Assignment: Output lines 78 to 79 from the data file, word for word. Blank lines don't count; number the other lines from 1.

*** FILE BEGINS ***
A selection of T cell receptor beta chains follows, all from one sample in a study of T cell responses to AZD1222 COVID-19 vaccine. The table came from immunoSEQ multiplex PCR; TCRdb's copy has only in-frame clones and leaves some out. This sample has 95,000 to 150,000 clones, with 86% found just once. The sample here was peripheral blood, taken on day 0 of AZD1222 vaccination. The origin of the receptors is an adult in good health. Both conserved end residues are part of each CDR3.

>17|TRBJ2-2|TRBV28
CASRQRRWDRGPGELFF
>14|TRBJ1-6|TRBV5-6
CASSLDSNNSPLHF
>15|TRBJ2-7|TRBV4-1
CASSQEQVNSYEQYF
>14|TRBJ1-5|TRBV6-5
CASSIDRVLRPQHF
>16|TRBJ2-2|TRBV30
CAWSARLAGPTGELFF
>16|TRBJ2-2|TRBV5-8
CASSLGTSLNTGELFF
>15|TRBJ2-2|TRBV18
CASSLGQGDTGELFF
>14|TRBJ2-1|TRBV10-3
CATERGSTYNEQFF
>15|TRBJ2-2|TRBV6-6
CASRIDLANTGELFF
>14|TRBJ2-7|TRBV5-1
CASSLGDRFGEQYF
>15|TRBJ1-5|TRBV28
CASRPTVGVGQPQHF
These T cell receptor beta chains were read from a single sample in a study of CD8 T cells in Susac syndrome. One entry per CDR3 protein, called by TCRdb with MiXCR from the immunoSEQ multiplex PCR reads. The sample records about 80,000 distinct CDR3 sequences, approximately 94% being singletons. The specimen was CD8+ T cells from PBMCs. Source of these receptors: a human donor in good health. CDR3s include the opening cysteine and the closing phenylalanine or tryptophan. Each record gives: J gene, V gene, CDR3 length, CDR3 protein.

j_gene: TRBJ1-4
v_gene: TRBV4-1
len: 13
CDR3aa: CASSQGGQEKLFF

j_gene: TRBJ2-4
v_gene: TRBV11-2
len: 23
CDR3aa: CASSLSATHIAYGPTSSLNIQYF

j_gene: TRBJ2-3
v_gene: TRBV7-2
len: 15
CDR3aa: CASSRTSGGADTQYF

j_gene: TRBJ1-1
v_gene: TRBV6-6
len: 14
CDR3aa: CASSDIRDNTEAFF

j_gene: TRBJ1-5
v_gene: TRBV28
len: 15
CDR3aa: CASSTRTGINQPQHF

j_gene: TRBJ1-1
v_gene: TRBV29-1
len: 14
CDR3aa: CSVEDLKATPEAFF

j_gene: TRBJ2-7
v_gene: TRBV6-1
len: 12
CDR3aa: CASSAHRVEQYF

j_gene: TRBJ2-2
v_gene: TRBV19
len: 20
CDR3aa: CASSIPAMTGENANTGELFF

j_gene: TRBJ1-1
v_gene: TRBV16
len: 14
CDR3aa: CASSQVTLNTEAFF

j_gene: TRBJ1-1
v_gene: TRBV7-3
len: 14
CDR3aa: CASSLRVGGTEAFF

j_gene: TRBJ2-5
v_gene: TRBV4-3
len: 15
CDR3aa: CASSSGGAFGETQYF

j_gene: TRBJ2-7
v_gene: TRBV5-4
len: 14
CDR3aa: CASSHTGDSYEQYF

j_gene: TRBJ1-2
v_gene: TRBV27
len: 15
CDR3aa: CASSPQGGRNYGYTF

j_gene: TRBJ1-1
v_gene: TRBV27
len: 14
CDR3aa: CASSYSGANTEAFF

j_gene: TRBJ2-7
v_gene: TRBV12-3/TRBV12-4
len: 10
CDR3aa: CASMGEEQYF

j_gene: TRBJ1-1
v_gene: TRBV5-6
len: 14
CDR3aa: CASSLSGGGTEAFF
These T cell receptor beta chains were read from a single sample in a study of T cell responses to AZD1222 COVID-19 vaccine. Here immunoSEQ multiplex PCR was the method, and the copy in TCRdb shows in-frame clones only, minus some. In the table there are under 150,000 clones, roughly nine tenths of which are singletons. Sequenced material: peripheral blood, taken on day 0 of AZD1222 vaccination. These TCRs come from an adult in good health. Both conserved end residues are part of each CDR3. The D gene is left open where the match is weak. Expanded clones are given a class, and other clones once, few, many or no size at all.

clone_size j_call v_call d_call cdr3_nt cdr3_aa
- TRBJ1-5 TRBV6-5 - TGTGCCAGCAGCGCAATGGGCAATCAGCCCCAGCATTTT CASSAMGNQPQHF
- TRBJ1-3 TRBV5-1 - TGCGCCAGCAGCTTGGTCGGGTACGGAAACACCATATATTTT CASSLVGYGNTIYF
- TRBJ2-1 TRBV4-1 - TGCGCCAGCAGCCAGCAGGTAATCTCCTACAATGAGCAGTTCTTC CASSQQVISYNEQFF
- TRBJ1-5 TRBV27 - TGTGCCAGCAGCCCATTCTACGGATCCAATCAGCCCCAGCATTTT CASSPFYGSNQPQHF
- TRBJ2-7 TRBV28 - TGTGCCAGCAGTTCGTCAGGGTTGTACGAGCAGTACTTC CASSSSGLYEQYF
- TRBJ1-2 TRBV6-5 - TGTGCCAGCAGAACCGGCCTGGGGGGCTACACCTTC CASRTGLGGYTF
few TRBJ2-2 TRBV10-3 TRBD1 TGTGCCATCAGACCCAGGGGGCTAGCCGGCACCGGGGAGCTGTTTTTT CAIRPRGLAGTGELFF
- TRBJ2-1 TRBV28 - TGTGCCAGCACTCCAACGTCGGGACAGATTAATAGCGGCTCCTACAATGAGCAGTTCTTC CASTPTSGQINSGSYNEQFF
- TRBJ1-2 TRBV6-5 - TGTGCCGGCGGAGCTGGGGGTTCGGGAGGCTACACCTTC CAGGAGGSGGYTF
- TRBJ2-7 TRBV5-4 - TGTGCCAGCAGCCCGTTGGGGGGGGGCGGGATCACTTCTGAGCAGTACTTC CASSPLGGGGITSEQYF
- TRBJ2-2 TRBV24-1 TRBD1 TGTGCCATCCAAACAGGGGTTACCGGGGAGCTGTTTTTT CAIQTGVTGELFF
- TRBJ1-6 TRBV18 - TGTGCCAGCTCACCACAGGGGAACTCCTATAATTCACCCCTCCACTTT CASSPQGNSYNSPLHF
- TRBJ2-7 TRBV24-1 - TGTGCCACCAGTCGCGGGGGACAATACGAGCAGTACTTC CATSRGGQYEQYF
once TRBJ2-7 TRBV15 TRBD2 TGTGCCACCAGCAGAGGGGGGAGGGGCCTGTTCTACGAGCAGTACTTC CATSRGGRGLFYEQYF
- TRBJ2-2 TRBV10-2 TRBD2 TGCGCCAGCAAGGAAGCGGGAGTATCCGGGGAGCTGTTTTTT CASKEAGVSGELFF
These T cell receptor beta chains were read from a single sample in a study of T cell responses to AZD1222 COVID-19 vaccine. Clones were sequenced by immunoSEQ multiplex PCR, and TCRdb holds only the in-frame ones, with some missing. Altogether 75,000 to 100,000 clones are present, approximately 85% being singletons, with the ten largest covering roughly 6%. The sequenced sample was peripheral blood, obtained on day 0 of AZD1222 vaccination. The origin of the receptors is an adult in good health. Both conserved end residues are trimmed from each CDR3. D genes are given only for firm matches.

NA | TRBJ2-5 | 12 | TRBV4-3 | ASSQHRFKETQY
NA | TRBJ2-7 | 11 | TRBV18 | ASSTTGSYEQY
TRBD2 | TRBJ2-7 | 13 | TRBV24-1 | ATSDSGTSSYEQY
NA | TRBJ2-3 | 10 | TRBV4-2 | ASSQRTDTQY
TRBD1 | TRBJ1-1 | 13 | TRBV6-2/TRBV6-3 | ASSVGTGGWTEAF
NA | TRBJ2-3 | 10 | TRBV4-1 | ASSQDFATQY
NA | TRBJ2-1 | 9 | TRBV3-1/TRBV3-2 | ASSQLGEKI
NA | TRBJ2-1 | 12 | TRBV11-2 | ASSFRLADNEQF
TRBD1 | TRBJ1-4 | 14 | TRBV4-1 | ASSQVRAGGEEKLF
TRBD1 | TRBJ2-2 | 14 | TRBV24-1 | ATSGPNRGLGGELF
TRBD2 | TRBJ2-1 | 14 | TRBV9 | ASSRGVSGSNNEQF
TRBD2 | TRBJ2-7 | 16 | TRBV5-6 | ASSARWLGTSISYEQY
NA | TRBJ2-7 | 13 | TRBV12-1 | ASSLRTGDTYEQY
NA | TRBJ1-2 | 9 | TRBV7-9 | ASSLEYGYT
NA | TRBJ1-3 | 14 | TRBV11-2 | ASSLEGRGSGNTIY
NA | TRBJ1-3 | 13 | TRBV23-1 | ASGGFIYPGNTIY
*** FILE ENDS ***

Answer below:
v_gene: TRBV27
len: 14